The classic ’90′s Rock song “Something Changed” by the Pulp captures something of the hope that we all hold onto. Old well worn paths of disappointment can suddenly be illuminated by the entrance of something new. As swiftly as the dawn breaks, shattering the darkness with glorious radiant rays of sunlight, so as swiftly, in just a moment, something can change that breaks the storm, engages hope and shifts the balance of probability in our favour. It is indeed an intrinsic experience woven into the fabric of creation that as quickly as yesterday ends, so our darkest night can become a glorious new day. Herein lays the foundation of the Christian hope, that “someone up above” is orchestrating events in our favour in order to reposition us and set us on the road for a better tomorrow. Indeed no matter how impossible or hopeless our circumstances become, heaven holds the keys to unlock our turnaround. It only takes a minute, a conversation, a telephone call, an email, a seemingly chance meeting for providence to ask us to dance. Interestingly, on closer inspection there are often key indicators that position us for a desired change and foretell the probability of a change soon to come. In the following 10 observations I highlight some of the potential indicators and ingredients of positive circumstantial change.
The European church is in a state of decline. The pressure on the church and its leaders is immense. But this time is a great time for the astonishing leaders who are willing to disrupt the fulcrum of their “negative” thinking, lengthen the lever of possibility and maximise the input of effort. To these few I have learnt that “all things are possible.”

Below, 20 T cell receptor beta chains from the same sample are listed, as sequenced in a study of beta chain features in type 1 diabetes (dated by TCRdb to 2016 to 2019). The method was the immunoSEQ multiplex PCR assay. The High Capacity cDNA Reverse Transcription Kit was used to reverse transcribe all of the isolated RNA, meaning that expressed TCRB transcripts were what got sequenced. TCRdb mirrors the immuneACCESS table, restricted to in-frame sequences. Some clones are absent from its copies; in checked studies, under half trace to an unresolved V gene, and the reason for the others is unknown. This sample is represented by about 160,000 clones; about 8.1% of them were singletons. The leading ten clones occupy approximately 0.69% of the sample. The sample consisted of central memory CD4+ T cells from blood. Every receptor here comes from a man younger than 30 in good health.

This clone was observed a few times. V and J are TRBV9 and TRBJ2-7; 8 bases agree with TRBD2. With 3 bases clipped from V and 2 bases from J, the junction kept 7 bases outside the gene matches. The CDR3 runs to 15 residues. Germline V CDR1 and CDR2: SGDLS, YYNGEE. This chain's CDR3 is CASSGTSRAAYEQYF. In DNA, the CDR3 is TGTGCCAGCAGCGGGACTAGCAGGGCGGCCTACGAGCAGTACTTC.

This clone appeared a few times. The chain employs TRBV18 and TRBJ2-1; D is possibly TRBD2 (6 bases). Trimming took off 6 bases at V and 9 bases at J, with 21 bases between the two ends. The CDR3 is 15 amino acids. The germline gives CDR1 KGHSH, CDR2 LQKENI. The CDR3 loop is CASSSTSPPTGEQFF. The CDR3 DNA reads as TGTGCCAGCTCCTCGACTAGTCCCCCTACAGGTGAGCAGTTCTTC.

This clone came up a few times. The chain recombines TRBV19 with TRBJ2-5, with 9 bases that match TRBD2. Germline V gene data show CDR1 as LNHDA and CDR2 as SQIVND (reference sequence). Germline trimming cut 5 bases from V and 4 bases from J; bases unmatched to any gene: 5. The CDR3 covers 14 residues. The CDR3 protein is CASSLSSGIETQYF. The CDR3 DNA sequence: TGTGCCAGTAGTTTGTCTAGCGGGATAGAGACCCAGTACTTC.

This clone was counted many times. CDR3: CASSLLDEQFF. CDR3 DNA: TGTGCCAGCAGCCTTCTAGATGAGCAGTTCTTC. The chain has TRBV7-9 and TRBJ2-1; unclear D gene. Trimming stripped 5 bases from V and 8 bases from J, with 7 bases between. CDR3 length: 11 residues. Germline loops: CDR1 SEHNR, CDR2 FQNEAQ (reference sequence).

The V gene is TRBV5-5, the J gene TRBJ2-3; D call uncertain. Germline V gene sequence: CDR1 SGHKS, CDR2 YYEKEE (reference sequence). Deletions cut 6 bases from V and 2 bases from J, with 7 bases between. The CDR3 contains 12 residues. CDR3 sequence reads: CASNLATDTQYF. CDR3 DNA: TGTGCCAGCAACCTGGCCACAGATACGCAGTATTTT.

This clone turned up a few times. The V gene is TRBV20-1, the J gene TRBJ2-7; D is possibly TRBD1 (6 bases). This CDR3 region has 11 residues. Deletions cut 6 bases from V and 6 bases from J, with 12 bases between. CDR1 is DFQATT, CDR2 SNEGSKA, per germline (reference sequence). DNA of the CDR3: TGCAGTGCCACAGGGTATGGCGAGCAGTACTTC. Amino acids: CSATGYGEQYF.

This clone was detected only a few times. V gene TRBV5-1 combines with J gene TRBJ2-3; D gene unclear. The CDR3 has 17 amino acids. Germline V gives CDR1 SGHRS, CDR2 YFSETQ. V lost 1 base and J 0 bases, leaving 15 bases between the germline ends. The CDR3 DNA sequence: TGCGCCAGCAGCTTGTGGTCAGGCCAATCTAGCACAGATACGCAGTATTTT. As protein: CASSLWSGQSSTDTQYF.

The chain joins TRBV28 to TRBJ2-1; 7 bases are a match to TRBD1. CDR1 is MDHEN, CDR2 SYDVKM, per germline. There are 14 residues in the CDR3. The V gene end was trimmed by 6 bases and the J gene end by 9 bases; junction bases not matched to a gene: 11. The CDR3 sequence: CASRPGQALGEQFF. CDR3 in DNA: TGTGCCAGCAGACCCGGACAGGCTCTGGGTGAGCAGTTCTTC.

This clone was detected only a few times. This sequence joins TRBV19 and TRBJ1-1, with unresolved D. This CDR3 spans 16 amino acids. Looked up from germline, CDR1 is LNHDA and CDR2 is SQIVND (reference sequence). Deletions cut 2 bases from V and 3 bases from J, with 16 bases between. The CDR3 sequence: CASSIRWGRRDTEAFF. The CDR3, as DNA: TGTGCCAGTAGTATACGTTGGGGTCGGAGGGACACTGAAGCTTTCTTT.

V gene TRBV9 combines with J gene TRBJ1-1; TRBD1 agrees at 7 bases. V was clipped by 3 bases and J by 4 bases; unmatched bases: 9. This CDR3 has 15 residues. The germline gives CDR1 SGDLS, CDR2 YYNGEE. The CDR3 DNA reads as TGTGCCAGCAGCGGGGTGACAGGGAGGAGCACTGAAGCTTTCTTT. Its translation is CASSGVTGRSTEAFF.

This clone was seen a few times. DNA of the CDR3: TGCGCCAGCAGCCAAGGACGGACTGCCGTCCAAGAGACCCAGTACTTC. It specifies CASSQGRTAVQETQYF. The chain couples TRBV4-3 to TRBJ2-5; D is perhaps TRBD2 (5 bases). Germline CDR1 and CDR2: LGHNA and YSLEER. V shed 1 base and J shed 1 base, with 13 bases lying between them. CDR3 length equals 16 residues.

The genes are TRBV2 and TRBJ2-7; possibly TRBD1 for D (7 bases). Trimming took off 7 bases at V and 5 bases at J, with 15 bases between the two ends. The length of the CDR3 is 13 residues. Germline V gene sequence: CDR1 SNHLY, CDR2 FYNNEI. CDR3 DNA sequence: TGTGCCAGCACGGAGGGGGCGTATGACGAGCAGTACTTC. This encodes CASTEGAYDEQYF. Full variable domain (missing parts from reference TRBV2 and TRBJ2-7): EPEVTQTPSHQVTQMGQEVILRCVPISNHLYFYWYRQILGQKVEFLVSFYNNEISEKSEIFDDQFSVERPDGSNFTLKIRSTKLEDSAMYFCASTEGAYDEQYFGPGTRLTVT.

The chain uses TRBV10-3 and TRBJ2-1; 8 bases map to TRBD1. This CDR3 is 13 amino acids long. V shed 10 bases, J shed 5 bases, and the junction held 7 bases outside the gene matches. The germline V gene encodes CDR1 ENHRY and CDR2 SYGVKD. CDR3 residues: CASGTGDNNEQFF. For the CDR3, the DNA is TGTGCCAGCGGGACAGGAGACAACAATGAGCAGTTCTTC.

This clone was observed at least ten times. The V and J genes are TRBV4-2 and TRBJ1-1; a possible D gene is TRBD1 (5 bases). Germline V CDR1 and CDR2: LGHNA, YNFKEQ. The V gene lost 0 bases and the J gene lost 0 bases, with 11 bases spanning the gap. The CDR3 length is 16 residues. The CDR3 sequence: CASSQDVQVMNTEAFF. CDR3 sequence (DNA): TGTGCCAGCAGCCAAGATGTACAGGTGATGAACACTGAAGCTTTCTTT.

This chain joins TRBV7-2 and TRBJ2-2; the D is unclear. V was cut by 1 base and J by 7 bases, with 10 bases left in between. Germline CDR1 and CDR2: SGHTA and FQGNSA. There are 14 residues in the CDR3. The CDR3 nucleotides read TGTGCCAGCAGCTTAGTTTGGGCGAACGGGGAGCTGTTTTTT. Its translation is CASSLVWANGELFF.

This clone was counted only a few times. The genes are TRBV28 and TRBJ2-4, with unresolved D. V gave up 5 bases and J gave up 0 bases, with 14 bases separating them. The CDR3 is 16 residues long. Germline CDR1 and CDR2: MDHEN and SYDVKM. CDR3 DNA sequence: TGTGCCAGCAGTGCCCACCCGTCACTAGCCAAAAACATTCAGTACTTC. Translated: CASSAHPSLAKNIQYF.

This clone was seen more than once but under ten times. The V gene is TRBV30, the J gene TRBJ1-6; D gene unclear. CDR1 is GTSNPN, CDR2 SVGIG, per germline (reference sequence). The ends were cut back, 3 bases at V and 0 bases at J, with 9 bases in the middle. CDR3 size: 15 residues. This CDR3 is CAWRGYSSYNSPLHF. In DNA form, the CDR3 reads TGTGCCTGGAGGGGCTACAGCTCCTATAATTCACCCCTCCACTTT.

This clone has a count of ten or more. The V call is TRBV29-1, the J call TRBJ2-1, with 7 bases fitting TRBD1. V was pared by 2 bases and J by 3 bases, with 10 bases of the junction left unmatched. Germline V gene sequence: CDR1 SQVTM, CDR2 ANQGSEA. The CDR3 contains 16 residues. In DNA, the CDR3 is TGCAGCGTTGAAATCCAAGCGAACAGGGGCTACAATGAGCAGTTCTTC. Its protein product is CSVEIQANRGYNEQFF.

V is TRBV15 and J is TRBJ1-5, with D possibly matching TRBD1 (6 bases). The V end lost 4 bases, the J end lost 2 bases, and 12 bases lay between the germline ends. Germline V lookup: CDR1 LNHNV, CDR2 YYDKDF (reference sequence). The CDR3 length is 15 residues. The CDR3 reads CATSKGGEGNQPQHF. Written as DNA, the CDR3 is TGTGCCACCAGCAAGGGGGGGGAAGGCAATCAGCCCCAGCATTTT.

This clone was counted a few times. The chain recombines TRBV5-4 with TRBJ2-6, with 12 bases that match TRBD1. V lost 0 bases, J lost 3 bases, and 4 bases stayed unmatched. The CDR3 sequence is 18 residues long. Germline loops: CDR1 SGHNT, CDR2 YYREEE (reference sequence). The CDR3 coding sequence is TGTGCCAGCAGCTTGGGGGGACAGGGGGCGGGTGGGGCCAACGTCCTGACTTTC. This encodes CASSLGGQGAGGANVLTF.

“The only thing that walks back from the tomb with the mourners and refuses to be buried is the character of a man. This is true. What a man is survives him. It cannot be buried.”
The concept of mansion building or mansion thinking was new to me. Sat on a rocky outcrop watching the sun rise across the brow of the horizon I began to get a revelation of what I now call mansion thinking. I had never perceived or comprehended thinking like this before. I had been cultured to think with modesty and humility, not excellence and excess. I had cultivated the small and not entertained the big. With incredulity I began to see that I was not called to build a shabby life or a dusty church, but to build and think as a mansion builder.
To provoke you to walk down Transformation Street I would like you to stop and consider this question? If a miracle happened in your life tomorrow – and your life became exactly what you wanted it to be – What would your new life look like?